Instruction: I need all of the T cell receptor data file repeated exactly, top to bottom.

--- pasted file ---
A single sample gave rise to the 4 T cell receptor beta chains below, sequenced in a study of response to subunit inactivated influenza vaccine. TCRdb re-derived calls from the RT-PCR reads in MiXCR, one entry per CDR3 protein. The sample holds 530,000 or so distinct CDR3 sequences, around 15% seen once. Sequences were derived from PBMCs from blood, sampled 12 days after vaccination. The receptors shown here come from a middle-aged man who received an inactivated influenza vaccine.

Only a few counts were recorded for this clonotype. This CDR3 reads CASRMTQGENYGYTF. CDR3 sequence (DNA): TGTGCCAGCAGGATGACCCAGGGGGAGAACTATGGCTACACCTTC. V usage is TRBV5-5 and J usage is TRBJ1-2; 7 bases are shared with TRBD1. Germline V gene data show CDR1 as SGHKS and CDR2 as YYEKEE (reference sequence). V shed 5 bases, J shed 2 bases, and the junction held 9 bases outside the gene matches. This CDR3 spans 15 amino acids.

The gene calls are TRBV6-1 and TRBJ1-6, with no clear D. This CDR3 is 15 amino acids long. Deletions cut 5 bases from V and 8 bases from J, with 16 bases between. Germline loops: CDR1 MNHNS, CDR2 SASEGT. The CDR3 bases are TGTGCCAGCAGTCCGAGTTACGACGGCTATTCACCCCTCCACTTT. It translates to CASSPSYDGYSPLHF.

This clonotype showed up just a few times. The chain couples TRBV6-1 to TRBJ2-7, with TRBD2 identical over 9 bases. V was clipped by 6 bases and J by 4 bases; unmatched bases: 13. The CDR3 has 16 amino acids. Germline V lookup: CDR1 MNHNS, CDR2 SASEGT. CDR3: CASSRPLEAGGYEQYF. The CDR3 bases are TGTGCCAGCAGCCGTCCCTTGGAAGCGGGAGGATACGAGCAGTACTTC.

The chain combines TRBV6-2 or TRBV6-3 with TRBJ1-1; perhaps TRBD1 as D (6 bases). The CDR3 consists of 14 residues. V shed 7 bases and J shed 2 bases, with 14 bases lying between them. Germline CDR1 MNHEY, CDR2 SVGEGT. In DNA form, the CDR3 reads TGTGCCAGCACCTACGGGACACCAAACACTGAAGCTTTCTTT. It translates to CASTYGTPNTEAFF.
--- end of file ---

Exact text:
A single sample gave rise to the 4 T cell receptor beta chains below, sequenced in a study of response to subunit inactivated influenza vaccine. TCRdb re-derived calls from the RT-PCR reads in MiXCR, one entry per CDR3 protein. The sample holds 530,000 or so distinct CDR3 sequences, around 15% seen once. Sequences were derived from PBMCs from blood, sampled 12 days after vaccination. The receptors shown here come from a middle-aged man who received an inactivated influenza vaccine.

Only a few counts were recorded for this clonotype. This CDR3 reads CASRMTQGENYGYTF. CDR3 sequence (DNA): TGTGCCAGCAGGATGACCCAGGGGGAGAACTATGGCTACACCTTC. V usage is TRBV5-5 and J usage is TRBJ1-2; 7 bases are shared with TRBD1. Germline V gene data show CDR1 as SGHKS and CDR2 as YYEKEE (reference sequence). V shed 5 bases, J shed 2 bases, and the junction held 9 bases outside the gene matches. This CDR3 spans 15 amino acids.

The gene calls are TRBV6-1 and TRBJ1-6, with no clear D. This CDR3 is 15 amino acids long. Deletions cut 5 bases from V and 8 bases from J, with 16 bases between. Germline loops: CDR1 MNHNS, CDR2 SASEGT. The CDR3 bases are TGTGCCAGCAGTCCGAGTTACGACGGCTATTCACCCCTCCACTTT. It translates to CASSPSYDGYSPLHF.

This clonotype showed up just a few times. The chain couples TRBV6-1 to TRBJ2-7, with TRBD2 identical over 9 bases. V was clipped by 6 bases and J by 4 bases; unmatched bases: 13. The CDR3 has 16 amino acids. Germline V lookup: CDR1 MNHNS, CDR2 SASEGT. CDR3: CASSRPLEAGGYEQYF. The CDR3 bases are TGTGCCAGCAGCCGTCCCTTGGAAGCGGGAGGATACGAGCAGTACTTC.

The chain combines TRBV6-2 or TRBV6-3 with TRBJ1-1; perhaps TRBD1 as D (6 bases). The CDR3 consists of 14 residues. V shed 7 bases and J shed 2 bases, with 14 bases lying between them. Germline CDR1 MNHEY, CDR2 SVGEGT. In DNA form, the CDR3 reads TGTGCCAGCACCTACGGGACACCAAACACTGAAGCTTTCTTT. It translates to CASTYGTPNTEAFF.